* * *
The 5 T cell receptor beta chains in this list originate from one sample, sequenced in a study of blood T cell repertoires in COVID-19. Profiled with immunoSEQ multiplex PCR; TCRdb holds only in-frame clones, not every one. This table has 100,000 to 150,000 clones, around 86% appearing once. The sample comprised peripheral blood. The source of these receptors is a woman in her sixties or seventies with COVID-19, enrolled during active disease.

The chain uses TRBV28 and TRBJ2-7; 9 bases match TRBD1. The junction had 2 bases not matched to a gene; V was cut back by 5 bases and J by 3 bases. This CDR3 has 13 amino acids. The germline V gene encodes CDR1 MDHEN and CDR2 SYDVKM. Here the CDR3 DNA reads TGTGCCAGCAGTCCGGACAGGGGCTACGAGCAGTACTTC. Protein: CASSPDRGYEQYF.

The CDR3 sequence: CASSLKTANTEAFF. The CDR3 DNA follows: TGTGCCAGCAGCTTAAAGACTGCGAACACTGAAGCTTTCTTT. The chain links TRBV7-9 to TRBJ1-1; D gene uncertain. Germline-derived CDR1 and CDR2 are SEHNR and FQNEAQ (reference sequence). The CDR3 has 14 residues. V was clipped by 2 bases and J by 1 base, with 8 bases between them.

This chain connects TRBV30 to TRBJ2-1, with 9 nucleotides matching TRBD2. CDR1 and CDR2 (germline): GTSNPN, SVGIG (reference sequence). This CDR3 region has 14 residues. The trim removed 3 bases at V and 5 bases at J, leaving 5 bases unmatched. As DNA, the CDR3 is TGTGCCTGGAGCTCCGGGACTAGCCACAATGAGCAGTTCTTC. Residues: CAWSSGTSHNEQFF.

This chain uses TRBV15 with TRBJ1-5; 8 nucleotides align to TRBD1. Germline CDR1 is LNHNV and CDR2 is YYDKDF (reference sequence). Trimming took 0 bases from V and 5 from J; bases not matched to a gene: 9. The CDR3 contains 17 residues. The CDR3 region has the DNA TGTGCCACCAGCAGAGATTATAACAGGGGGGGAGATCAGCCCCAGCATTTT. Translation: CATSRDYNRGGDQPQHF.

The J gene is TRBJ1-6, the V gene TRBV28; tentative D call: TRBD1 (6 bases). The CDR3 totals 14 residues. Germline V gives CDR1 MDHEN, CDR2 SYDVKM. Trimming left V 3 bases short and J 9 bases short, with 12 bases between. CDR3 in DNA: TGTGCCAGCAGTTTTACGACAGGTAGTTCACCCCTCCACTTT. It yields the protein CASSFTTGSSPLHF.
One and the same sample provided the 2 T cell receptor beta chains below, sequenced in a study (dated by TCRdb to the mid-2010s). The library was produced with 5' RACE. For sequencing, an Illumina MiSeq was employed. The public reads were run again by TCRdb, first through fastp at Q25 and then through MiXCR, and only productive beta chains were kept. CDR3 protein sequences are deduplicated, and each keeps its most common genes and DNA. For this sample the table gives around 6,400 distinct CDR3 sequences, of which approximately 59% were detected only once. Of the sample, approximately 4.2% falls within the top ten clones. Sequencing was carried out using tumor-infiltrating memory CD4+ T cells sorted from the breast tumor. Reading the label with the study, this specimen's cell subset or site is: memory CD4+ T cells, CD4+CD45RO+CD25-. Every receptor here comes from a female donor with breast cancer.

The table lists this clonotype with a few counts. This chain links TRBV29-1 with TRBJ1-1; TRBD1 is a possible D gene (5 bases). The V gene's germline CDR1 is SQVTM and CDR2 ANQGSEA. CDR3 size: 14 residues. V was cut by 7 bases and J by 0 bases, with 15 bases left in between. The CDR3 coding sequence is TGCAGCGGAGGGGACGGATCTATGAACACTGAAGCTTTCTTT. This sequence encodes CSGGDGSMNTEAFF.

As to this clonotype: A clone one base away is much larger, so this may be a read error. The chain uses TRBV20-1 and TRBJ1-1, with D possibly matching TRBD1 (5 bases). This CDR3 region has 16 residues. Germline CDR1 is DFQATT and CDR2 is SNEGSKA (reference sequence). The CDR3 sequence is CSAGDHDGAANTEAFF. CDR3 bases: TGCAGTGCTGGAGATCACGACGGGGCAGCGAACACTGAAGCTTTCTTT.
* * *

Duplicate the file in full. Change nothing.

The 5 T cell receptor beta chains in this list originate from one sample, sequenced in a study of blood T cell repertoires in COVID-19. Profiled with immunoSEQ multiplex PCR; TCRdb holds only in-frame clones, not every one. This table has 100,000 to 150,000 clones, around 86% appearing once. The sample comprised peripheral blood. The source of these receptors is a woman in her sixties or seventies with COVID-19, enrolled during active disease.

The chain uses TRBV28 and TRBJ2-7; 9 bases match TRBD1. The junction had 2 bases not matched to a gene; V was cut back by 5 bases and J by 3 bases. This CDR3 has 13 amino acids. The germline V gene encodes CDR1 MDHEN and CDR2 SYDVKM. Here the CDR3 DNA reads TGTGCCAGCAGTCCGGACAGGGGCTACGAGCAGTACTTC. Protein: CASSPDRGYEQYF.

The CDR3 sequence: CASSLKTANTEAFF. The CDR3 DNA follows: TGTGCCAGCAGCTTAAAGACTGCGAACACTGAAGCTTTCTTT. The chain links TRBV7-9 to TRBJ1-1; D gene uncertain. Germline-derived CDR1 and CDR2 are SEHNR and FQNEAQ (reference sequence). The CDR3 has 14 residues. V was clipped by 2 bases and J by 1 base, with 8 bases between them.

This chain connects TRBV30 to TRBJ2-1, with 9 nucleotides matching TRBD2. CDR1 and CDR2 (germline): GTSNPN, SVGIG (reference sequence). This CDR3 region has 14 residues. The trim removed 3 bases at V and 5 bases at J, leaving 5 bases unmatched. As DNA, the CDR3 is TGTGCCTGGAGCTCCGGGACTAGCCACAATGAGCAGTTCTTC. Residues: CAWSSGTSHNEQFF.

This chain uses TRBV15 with TRBJ1-5; 8 nucleotides align to TRBD1. Germline CDR1 is LNHNV and CDR2 is YYDKDF (reference sequence). Trimming took 0 bases from V and 5 from J; bases not matched to a gene: 9. The CDR3 contains 17 residues. The CDR3 region has the DNA TGTGCCACCAGCAGAGATTATAACAGGGGGGGAGATCAGCCCCAGCATTTT. Translation: CATSRDYNRGGDQPQHF.

The J gene is TRBJ1-6, the V gene TRBV28; tentative D call: TRBD1 (6 bases). The CDR3 totals 14 residues. Germline V gives CDR1 MDHEN, CDR2 SYDVKM. Trimming left V 3 bases short and J 9 bases short, with 12 bases between. CDR3 in DNA: TGTGCCAGCAGTTTTACGACAGGTAGTTCACCCCTCCACTTT. It yields the protein CASSFTTGSSPLHF.
One and the same sample provided the 2 T cell receptor beta chains below, sequenced in a study (dated by TCRdb to the mid-2010s). The library was produced with 5' RACE. For sequencing, an Illumina MiSeq was employed. The public reads were run again by TCRdb, first through fastp at Q25 and then through MiXCR, and only productive beta chains were kept. CDR3 protein sequences are deduplicated, and each keeps its most common genes and DNA. For this sample the table gives around 6,400 distinct CDR3 sequences, of which approximately 59% were detected only once. Of the sample, approximately 4.2% falls within the top ten clones. Sequencing was carried out using tumor-infiltrating memory CD4+ T cells sorted from the breast tumor. Reading the label with the study, this specimen's cell subset or site is: memory CD4+ T cells, CD4+CD45RO+CD25-. Every receptor here comes from a female donor with breast cancer.

The table lists this clonotype with a few counts. This chain links TRBV29-1 with TRBJ1-1; TRBD1 is a possible D gene (5 bases). The V gene's germline CDR1 is SQVTM and CDR2 ANQGSEA. CDR3 size: 14 residues. V was cut by 7 bases and J by 0 bases, with 15 bases left in between. The CDR3 coding sequence is TGCAGCGGAGGGGACGGATCTATGAACACTGAAGCTTTCTTT. This sequence encodes CSGGDGSMNTEAFF.

As to this clonotype: A clone one base away is much larger, so this may be a read error. The chain uses TRBV20-1 and TRBJ1-1, with D possibly matching TRBD1 (5 bases). This CDR3 region has 16 residues. Germline CDR1 is DFQATT and CDR2 is SNEGSKA (reference sequence). The CDR3 sequence is CSAGDHDGAANTEAFF. CDR3 bases: TGCAGTGCTGGAGATCACGACGGGGCAGCGAACACTGAAGCTTTCTTT.